How can I send a message to an iPhone from a Windows machine through WiFi?

  • If you want a valid excuse to change the password, read your terms of service from your provider. Odds are good that you're not strictly adhering to them. Make it a white lie and say that you were presented with the evidence of "outside use" and had to change the password.
    – fred_dot_u
    Jul 13, 2018 at 0:13
  • Actually, what you are trying to do is possible, but not with an iPhone. You can send messages to other Windows users and computers using netmsg, provided they are on your network. See answer below. Does she have a laptop at all? Then you may be in luck Jul 13, 2018 at 1:17
  • As an aside, if you wanted to be really devious, you could change your DNS to redirect all web requests to a webpage you set up online. You could put whatever you wanted on it, and whenever she went online, she would be directed there. This would work with any device, not just a computer. Jul 13, 2018 at 1:22
  • 3
    Thanks to fixer's edit, these comments read quite strangely out-of-context...
    – bertieb
    Jul 13, 2018 at 8:45

2 Answers 2


It's (virtually) impossible.

It would be a very big security flaw if anyone on a network could just run some code and make some message appear on my phone, unsolicited, don't you think? If that were possible, for instance, you could send prank/spam/virus messages to anyone on any somewhat public network you've ever been on. Think airports, starbucks, etc.

And the only reason I added the "virtually" there is because, technically, with a lot of resources, skills, money and some zero-day vulnerabilities, it could be possible, but that's way beyond the realm of real life in any practical scenario.

But a somewhat obvious solution could be: just change the password, she will come by again to ask about the change. Get your tape.

Or ask the neighbors as well.

  • 3
    You could always change the name of the AP.
    – davidgo
    Jul 12, 2018 at 23:08

I would like to qualify Vinicius's answer. It is possible to send messages to other computers on your network. You may be out of luck in this case, but it is otherwise totally possible to do this.

This was (and is) possible with the net send command.

net send has since been superceded by msg. On a domain, you can simply type msg username message at the Command Prompt and your message will be sent to that user. You can also target a computer instead of a username.

I have heard msg is restricted to certain versions of Windows (it works for me, but I'm on a domain right now), so you may have better luck with the following Microsoft provided tool: https://gallery.technet.microsoft.com/scriptcenter/A-net-messenger-script-for-810f8331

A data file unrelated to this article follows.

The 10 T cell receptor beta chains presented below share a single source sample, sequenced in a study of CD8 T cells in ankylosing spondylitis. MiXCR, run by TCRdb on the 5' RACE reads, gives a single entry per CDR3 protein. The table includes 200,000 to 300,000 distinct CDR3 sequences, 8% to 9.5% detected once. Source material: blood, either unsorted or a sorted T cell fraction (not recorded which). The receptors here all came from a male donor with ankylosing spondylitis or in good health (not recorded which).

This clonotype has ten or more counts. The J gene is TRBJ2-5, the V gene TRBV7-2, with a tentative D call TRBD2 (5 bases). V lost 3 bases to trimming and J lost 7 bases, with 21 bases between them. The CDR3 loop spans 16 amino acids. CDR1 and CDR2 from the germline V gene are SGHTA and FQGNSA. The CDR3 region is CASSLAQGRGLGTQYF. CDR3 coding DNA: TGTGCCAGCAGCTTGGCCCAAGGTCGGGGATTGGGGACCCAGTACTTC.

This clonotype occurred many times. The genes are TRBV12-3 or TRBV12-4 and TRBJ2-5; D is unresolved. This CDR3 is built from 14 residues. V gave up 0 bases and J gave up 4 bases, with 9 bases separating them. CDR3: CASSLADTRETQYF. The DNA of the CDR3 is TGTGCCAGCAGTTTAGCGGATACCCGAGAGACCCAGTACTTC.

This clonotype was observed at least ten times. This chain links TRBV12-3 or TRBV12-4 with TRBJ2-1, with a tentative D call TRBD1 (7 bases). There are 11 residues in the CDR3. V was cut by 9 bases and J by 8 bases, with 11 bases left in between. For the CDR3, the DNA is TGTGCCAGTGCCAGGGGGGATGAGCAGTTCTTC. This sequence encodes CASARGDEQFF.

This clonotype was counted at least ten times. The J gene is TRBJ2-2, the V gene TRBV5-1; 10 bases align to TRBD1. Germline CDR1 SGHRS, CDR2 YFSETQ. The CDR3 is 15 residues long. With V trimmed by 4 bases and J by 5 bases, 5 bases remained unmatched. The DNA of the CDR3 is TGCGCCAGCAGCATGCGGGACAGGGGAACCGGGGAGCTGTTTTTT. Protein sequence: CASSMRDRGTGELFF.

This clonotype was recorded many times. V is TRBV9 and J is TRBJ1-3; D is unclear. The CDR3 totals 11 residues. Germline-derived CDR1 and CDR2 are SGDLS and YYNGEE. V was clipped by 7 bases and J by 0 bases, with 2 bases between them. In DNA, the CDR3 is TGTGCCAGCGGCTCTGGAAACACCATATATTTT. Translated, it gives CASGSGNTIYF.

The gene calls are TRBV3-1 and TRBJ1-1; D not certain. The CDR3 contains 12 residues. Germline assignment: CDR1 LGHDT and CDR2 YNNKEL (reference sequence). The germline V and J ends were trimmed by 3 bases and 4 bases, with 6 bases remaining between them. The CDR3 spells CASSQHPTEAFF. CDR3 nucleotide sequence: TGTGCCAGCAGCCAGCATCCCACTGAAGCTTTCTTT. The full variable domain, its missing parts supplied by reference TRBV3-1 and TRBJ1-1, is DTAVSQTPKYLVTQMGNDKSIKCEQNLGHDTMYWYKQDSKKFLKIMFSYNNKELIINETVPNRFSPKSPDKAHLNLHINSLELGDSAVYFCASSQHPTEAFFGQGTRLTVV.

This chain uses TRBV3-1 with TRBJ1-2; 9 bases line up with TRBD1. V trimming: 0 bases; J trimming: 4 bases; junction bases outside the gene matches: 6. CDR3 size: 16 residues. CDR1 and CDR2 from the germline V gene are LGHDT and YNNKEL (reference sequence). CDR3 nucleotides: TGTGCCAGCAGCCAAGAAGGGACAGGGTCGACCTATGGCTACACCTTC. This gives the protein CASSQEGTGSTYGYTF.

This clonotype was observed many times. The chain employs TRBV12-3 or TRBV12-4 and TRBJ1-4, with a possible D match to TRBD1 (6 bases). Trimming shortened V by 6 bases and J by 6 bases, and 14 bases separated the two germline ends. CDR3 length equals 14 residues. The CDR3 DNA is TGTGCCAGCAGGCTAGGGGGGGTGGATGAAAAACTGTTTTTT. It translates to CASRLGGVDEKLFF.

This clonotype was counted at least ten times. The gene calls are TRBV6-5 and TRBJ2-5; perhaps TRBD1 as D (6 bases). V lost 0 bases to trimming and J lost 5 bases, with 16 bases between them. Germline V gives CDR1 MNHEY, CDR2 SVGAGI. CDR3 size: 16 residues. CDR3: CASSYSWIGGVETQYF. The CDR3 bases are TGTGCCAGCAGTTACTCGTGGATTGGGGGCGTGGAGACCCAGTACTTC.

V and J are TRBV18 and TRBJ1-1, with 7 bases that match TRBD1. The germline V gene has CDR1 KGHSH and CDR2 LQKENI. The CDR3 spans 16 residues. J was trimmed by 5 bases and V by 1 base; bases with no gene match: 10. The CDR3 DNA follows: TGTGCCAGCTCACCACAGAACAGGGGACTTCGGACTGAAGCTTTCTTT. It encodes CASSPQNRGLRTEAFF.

If you download the tool above and unzip the folder, you will see 4 files: enter image description here

Run netmessenger-eng.vbs. The one beneath that is Portuguese.

This particular tool is setup to send to the entire network, since I am on a domain at present, as you can see below:

enter image description here

You may have to run enablemsg.vbs if it does not work for you at first.

You can try this tool, but I highly doubt it would work with an iPhone. If she had a computer, you might have some more luck.

  • Thank for the addition! Maybe that could be someone's use case. =) But in his case, still no. Even if she had a computer, luck wouldn't help much. The messenger service (responsible for receiving the 'net send' command), and the equivalent service for receiving the 'msg' command are disabled by default (Ever since WinXp SP2 and subsequent Win versions, precisely for security reasons). The very script linked above has the "enablemsg.vbs" included, where the header commentary inside reads: "script enable the use of the MSG utility from other computers" (it creates/changes a registry key). =/ Jul 19, 2018 at 21:45
  • Also, the very executable program 'msg.exe' is not included in Win 10 Home, only on Win 10 Pro. So even if I were in a managed network, in a domain, with another pc configured and ready to accept my 'msg' command, I wouldn't be able to call that script in my Windows 10 Home Single Language =/ The script gives me an error saying "The specified computer does not exist or can be offline, or you may not have enough privileges(...)" but if you open the VBS you find "objShell.Run("cmd /c msg * /server:" (...)". It tries to call the msg which I don't have, and that's the true cause of the error. Jul 19, 2018 at 21:56
  • @ViníciusM Oops, I thought it probably wouldn't work for him... too bad. I have tried using it on computers on 2 different domains and it has worked for me. So I suppose if someone needs to send a message to someone whom they don't know at their office, and they happen across this answer, it might work for them. Jul 20, 2018 at 12:43

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